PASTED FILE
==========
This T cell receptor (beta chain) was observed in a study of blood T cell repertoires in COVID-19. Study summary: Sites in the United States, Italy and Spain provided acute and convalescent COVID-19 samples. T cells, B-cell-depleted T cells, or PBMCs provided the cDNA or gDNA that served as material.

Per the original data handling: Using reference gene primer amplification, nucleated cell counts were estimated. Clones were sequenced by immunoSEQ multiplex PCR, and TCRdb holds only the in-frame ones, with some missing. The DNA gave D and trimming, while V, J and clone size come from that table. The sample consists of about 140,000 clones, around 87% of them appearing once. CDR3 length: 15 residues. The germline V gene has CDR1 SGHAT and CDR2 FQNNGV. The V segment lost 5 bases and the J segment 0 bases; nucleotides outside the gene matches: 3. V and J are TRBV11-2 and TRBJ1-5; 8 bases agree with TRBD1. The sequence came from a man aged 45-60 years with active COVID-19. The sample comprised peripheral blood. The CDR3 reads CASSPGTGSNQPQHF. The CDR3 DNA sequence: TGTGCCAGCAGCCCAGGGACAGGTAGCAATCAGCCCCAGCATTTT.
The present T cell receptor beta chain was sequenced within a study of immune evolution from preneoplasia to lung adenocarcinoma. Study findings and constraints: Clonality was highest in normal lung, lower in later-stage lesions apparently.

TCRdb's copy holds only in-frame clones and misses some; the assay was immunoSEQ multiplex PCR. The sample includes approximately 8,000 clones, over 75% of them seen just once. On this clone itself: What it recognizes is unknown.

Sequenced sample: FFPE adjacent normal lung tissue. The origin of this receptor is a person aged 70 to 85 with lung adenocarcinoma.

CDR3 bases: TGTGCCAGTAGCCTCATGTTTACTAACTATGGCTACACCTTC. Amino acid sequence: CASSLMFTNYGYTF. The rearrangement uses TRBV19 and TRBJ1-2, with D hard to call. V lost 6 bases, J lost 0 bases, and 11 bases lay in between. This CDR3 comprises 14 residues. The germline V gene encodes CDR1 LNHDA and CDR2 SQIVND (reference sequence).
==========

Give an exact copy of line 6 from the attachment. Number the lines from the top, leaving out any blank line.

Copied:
CDR3 bases: TGTGCCAGTAGCCTCATGTTTACTAACTATGGCTACACCTTC. Amino acid sequence: CASSLMFTNYGYTF. The rearrangement uses TRBV19 and TRBJ1-2, with D hard to call. V lost 6 bases, J lost 0 bases, and 11 bases lay in between. This CDR3 comprises 14 residues. The germline V gene encodes CDR1 LNHDA and CDR2 SQIVND (reference sequence).